Writing What You Know, and Writing What You Don’t

There are many so-called “rules” in writing, or at least, there are things you should be aware of. One of these things is the saying, “Write what you know”. Like a lot of sayings, it’s the meaning you gather from it that matters.

There are two main extreme ends of the spectrum in terms of how to look at writing: writing what you know, and writing what you don’t.

Let’s examine these.

Literally, writing what you know means using only the knowledge that you’ve learned and the experiences you’ve lived.

But, if you step back and think about this for a moment, it can mean more than that.

You know how it feels to be sad, or to feel excited. You know what it’s like to see a friend or family member after a long time (whether it be a positive or negative). You know what it feels like to be in the middle of an awkward silence, or the pressure you feel when a secret has been put into your possession.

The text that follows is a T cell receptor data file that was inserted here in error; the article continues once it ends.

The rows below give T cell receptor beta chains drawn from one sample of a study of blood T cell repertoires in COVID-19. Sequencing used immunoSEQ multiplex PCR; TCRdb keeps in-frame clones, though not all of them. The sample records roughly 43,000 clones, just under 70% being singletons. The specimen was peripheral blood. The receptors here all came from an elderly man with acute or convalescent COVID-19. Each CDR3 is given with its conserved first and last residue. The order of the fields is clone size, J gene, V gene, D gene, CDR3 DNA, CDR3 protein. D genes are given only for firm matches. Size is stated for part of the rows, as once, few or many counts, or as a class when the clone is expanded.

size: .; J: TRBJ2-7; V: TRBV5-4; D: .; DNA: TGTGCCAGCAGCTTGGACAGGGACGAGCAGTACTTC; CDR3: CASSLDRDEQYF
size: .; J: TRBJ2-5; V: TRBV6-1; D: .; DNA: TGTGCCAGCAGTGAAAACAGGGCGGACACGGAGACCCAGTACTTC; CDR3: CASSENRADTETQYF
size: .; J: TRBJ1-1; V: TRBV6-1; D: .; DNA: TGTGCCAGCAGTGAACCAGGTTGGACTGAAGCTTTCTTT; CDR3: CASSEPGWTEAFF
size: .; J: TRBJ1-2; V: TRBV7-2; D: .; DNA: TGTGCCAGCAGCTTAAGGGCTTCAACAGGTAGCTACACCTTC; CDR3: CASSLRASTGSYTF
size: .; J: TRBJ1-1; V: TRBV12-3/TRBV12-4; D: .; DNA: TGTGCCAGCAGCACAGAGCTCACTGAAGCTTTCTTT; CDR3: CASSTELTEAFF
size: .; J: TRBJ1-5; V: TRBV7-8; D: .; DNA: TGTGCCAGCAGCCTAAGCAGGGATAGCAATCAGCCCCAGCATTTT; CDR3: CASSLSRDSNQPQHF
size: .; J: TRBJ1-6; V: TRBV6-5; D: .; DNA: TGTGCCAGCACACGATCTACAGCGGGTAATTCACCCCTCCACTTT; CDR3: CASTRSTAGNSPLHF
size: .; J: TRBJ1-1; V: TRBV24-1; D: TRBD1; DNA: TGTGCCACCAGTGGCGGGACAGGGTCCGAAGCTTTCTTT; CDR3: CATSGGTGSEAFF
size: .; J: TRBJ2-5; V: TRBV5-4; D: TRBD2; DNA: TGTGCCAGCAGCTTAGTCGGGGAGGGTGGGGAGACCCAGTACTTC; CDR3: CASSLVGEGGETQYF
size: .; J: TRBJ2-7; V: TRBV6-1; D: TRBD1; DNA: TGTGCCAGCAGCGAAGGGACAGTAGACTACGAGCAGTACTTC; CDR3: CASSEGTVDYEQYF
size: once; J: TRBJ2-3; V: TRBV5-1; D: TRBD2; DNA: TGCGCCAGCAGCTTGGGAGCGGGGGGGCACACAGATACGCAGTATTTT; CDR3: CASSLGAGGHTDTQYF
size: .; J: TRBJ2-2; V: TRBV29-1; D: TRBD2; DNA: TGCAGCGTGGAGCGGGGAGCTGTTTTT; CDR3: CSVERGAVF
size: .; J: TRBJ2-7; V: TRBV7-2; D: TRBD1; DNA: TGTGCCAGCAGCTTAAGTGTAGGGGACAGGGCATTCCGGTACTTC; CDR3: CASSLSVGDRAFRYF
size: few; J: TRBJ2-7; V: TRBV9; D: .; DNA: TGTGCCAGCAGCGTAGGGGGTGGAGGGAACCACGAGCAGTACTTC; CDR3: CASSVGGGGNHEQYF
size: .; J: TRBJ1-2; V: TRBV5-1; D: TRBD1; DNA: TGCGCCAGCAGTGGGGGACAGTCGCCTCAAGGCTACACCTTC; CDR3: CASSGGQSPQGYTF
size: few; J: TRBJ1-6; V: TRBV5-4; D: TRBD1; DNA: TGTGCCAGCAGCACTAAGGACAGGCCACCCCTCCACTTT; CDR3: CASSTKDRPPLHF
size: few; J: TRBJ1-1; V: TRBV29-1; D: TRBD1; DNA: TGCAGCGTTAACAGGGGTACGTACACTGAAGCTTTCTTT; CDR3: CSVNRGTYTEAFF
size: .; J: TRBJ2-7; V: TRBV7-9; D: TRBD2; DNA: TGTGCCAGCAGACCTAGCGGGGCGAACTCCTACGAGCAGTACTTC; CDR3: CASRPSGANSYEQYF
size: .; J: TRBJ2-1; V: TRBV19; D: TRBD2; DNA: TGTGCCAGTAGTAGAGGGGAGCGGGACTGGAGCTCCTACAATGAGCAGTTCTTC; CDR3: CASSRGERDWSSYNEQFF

These are things you know, and you can write about them. But change the setting, change the faces, change the conversation, and it starts to become a story, not your story, but a story composed of things you know.

Then, there is looking at writing through the lens of writing what you don’t know.

Literally, writing what you don’t know means using only your imagination and not using facts and just making up things that make sense to you and you cross your fingers and hope it makes sense to someone other than yourself.

In reality, this means creating wonderful worlds that aren’t your own, or are very similar or different from our world, and doing research to make sure they seem as real to the reader as it is to you.

Whether you know everything or nothing, make sure to let the reader know they should care about your stories.

Mary Wright

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